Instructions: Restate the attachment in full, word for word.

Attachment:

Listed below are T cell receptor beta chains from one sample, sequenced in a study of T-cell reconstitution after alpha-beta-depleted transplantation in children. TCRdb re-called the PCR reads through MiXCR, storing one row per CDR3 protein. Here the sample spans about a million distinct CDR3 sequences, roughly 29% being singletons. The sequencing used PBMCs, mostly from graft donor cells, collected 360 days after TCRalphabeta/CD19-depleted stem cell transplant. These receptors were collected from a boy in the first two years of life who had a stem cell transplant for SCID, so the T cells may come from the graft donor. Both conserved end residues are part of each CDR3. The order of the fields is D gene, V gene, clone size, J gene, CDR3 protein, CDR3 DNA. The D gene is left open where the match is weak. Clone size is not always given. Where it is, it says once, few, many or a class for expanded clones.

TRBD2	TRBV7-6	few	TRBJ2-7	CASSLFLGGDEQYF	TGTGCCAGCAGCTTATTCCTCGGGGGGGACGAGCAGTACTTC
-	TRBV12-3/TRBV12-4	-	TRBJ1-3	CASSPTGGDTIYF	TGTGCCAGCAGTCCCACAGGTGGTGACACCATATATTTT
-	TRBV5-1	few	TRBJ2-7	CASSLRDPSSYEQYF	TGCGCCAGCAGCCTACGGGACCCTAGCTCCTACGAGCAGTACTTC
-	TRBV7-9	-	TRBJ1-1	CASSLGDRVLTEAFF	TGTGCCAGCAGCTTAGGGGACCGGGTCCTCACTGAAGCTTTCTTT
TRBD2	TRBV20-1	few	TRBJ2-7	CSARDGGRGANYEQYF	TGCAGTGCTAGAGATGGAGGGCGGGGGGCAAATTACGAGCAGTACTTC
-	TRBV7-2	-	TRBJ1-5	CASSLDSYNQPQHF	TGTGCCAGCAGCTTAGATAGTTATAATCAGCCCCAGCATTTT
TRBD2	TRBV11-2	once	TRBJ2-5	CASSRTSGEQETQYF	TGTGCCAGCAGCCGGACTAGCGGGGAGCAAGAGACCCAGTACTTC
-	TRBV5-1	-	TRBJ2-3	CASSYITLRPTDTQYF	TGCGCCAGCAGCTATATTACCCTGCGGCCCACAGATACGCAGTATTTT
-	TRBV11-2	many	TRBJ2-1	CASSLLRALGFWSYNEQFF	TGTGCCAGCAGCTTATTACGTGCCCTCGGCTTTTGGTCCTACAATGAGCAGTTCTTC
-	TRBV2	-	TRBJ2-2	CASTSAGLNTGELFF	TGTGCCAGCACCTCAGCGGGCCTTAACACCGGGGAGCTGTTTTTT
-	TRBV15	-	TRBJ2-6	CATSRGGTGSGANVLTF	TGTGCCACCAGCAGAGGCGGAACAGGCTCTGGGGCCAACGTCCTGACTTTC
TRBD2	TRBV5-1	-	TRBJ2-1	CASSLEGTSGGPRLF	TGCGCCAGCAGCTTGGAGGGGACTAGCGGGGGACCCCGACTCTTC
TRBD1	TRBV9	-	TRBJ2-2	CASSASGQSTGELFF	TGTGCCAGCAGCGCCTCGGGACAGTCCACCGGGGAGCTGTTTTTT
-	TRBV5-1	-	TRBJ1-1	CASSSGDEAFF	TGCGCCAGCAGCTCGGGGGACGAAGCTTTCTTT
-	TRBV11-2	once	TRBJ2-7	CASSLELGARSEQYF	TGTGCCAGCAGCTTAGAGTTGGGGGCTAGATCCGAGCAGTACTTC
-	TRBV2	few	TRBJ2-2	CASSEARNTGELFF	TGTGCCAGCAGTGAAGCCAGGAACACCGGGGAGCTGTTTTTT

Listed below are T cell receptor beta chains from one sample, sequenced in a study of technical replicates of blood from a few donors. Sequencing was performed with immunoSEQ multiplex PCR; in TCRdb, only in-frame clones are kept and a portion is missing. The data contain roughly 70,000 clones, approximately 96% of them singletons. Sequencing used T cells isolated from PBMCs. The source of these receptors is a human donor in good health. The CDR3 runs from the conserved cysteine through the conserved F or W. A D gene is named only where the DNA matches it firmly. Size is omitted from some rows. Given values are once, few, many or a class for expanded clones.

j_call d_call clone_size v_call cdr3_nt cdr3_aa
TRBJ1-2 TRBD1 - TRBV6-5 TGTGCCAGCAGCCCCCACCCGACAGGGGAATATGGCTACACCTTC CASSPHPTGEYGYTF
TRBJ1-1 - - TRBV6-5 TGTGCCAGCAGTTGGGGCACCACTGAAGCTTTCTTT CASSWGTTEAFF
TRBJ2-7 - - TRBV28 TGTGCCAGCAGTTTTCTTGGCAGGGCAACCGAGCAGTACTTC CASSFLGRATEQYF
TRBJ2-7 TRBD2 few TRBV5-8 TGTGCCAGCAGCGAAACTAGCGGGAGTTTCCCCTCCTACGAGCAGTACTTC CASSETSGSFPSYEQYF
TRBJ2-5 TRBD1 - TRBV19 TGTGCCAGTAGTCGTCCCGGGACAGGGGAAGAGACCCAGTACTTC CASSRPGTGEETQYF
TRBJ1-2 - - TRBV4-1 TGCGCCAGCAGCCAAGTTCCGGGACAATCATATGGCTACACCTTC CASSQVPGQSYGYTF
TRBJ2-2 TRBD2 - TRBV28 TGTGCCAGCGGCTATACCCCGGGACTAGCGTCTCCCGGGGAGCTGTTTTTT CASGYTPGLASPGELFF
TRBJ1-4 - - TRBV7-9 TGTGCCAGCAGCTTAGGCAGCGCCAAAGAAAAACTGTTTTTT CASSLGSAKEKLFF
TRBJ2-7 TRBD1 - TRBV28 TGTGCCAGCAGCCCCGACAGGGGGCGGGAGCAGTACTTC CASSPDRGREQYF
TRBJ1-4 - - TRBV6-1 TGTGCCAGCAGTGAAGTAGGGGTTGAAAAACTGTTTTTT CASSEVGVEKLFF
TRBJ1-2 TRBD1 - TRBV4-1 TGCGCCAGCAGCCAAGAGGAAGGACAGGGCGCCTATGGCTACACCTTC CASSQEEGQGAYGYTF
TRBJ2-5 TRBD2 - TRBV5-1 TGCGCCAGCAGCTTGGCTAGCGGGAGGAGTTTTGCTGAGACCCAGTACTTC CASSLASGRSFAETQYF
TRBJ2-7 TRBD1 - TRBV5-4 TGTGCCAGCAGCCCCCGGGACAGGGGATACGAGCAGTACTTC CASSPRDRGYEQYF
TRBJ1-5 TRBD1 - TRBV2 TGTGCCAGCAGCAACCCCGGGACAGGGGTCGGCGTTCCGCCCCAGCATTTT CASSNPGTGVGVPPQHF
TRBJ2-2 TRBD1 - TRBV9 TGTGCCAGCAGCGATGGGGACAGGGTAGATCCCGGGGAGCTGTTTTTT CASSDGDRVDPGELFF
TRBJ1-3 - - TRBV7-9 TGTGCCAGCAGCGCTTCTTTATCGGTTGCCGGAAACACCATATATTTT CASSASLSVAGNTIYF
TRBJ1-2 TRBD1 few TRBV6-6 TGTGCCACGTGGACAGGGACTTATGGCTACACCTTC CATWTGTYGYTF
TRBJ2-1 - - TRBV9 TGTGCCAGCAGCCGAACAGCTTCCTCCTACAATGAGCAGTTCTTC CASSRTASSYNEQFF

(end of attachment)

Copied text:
Listed below are T cell receptor beta chains from one sample, sequenced in a study of T-cell reconstitution after alpha-beta-depleted transplantation in children. TCRdb re-called the PCR reads through MiXCR, storing one row per CDR3 protein. Here the sample spans about a million distinct CDR3 sequences, roughly 29% being singletons. The sequencing used PBMCs, mostly from graft donor cells, collected 360 days after TCRalphabeta/CD19-depleted stem cell transplant. These receptors were collected from a boy in the first two years of life who had a stem cell transplant for SCID, so the T cells may come from the graft donor. Both conserved end residues are part of each CDR3. The order of the fields is D gene, V gene, clone size, J gene, CDR3 protein, CDR3 DNA. The D gene is left open where the match is weak. Clone size is not always given. Where it is, it says once, few, many or a class for expanded clones.

TRBD2	TRBV7-6	few	TRBJ2-7	CASSLFLGGDEQYF	TGTGCCAGCAGCTTATTCCTCGGGGGGGACGAGCAGTACTTC
-	TRBV12-3/TRBV12-4	-	TRBJ1-3	CASSPTGGDTIYF	TGTGCCAGCAGTCCCACAGGTGGTGACACCATATATTTT
-	TRBV5-1	few	TRBJ2-7	CASSLRDPSSYEQYF	TGCGCCAGCAGCCTACGGGACCCTAGCTCCTACGAGCAGTACTTC
-	TRBV7-9	-	TRBJ1-1	CASSLGDRVLTEAFF	TGTGCCAGCAGCTTAGGGGACCGGGTCCTCACTGAAGCTTTCTTT
TRBD2	TRBV20-1	few	TRBJ2-7	CSARDGGRGANYEQYF	TGCAGTGCTAGAGATGGAGGGCGGGGGGCAAATTACGAGCAGTACTTC
-	TRBV7-2	-	TRBJ1-5	CASSLDSYNQPQHF	TGTGCCAGCAGCTTAGATAGTTATAATCAGCCCCAGCATTTT
TRBD2	TRBV11-2	once	TRBJ2-5	CASSRTSGEQETQYF	TGTGCCAGCAGCCGGACTAGCGGGGAGCAAGAGACCCAGTACTTC
-	TRBV5-1	-	TRBJ2-3	CASSYITLRPTDTQYF	TGCGCCAGCAGCTATATTACCCTGCGGCCCACAGATACGCAGTATTTT
-	TRBV11-2	many	TRBJ2-1	CASSLLRALGFWSYNEQFF	TGTGCCAGCAGCTTATTACGTGCCCTCGGCTTTTGGTCCTACAATGAGCAGTTCTTC
-	TRBV2	-	TRBJ2-2	CASTSAGLNTGELFF	TGTGCCAGCACCTCAGCGGGCCTTAACACCGGGGAGCTGTTTTTT
-	TRBV15	-	TRBJ2-6	CATSRGGTGSGANVLTF	TGTGCCACCAGCAGAGGCGGAACAGGCTCTGGGGCCAACGTCCTGACTTTC
TRBD2	TRBV5-1	-	TRBJ2-1	CASSLEGTSGGPRLF	TGCGCCAGCAGCTTGGAGGGGACTAGCGGGGGACCCCGACTCTTC
TRBD1	TRBV9	-	TRBJ2-2	CASSASGQSTGELFF	TGTGCCAGCAGCGCCTCGGGACAGTCCACCGGGGAGCTGTTTTTT
-	TRBV5-1	-	TRBJ1-1	CASSSGDEAFF	TGCGCCAGCAGCTCGGGGGACGAAGCTTTCTTT
-	TRBV11-2	once	TRBJ2-7	CASSLELGARSEQYF	TGTGCCAGCAGCTTAGAGTTGGGGGCTAGATCCGAGCAGTACTTC
-	TRBV2	few	TRBJ2-2	CASSEARNTGELFF	TGTGCCAGCAGTGAAGCCAGGAACACCGGGGAGCTGTTTTTT

Listed below are T cell receptor beta chains from one sample, sequenced in a study of technical replicates of blood from a few donors. Sequencing was performed with immunoSEQ multiplex PCR; in TCRdb, only in-frame clones are kept and a portion is missing. The data contain roughly 70,000 clones, approximately 96% of them singletons. Sequencing used T cells isolated from PBMCs. The source of these receptors is a human donor in good health. The CDR3 runs from the conserved cysteine through the conserved F or W. A D gene is named only where the DNA matches it firmly. Size is omitted from some rows. Given values are once, few, many or a class for expanded clones.

j_call d_call clone_size v_call cdr3_nt cdr3_aa
TRBJ1-2 TRBD1 - TRBV6-5 TGTGCCAGCAGCCCCCACCCGACAGGGGAATATGGCTACACCTTC CASSPHPTGEYGYTF
TRBJ1-1 - - TRBV6-5 TGTGCCAGCAGTTGGGGCACCACTGAAGCTTTCTTT CASSWGTTEAFF
TRBJ2-7 - - TRBV28 TGTGCCAGCAGTTTTCTTGGCAGGGCAACCGAGCAGTACTTC CASSFLGRATEQYF
TRBJ2-7 TRBD2 few TRBV5-8 TGTGCCAGCAGCGAAACTAGCGGGAGTTTCCCCTCCTACGAGCAGTACTTC CASSETSGSFPSYEQYF
TRBJ2-5 TRBD1 - TRBV19 TGTGCCAGTAGTCGTCCCGGGACAGGGGAAGAGACCCAGTACTTC CASSRPGTGEETQYF
TRBJ1-2 - - TRBV4-1 TGCGCCAGCAGCCAAGTTCCGGGACAATCATATGGCTACACCTTC CASSQVPGQSYGYTF
TRBJ2-2 TRBD2 - TRBV28 TGTGCCAGCGGCTATACCCCGGGACTAGCGTCTCCCGGGGAGCTGTTTTTT CASGYTPGLASPGELFF
TRBJ1-4 - - TRBV7-9 TGTGCCAGCAGCTTAGGCAGCGCCAAAGAAAAACTGTTTTTT CASSLGSAKEKLFF
TRBJ2-7 TRBD1 - TRBV28 TGTGCCAGCAGCCCCGACAGGGGGCGGGAGCAGTACTTC CASSPDRGREQYF
TRBJ1-4 - - TRBV6-1 TGTGCCAGCAGTGAAGTAGGGGTTGAAAAACTGTTTTTT CASSEVGVEKLFF
TRBJ1-2 TRBD1 - TRBV4-1 TGCGCCAGCAGCCAAGAGGAAGGACAGGGCGCCTATGGCTACACCTTC CASSQEEGQGAYGYTF
TRBJ2-5 TRBD2 - TRBV5-1 TGCGCCAGCAGCTTGGCTAGCGGGAGGAGTTTTGCTGAGACCCAGTACTTC CASSLASGRSFAETQYF
TRBJ2-7 TRBD1 - TRBV5-4 TGTGCCAGCAGCCCCCGGGACAGGGGATACGAGCAGTACTTC CASSPRDRGYEQYF
TRBJ1-5 TRBD1 - TRBV2 TGTGCCAGCAGCAACCCCGGGACAGGGGTCGGCGTTCCGCCCCAGCATTTT CASSNPGTGVGVPPQHF
TRBJ2-2 TRBD1 - TRBV9 TGTGCCAGCAGCGATGGGGACAGGGTAGATCCCGGGGAGCTGTTTTTT CASSDGDRVDPGELFF
TRBJ1-3 - - TRBV7-9 TGTGCCAGCAGCGCTTCTTTATCGGTTGCCGGAAACACCATATATTTT CASSASLSVAGNTIYF
TRBJ1-2 TRBD1 few TRBV6-6 TGTGCCACGTGGACAGGGACTTATGGCTACACCTTC CATWTGTYGYTF
TRBJ2-1 - - TRBV9 TGTGCCAGCAGCCGAACAGCTTCCTCCTACAATGAGCAGTTCTTC CASSRTASSYNEQFF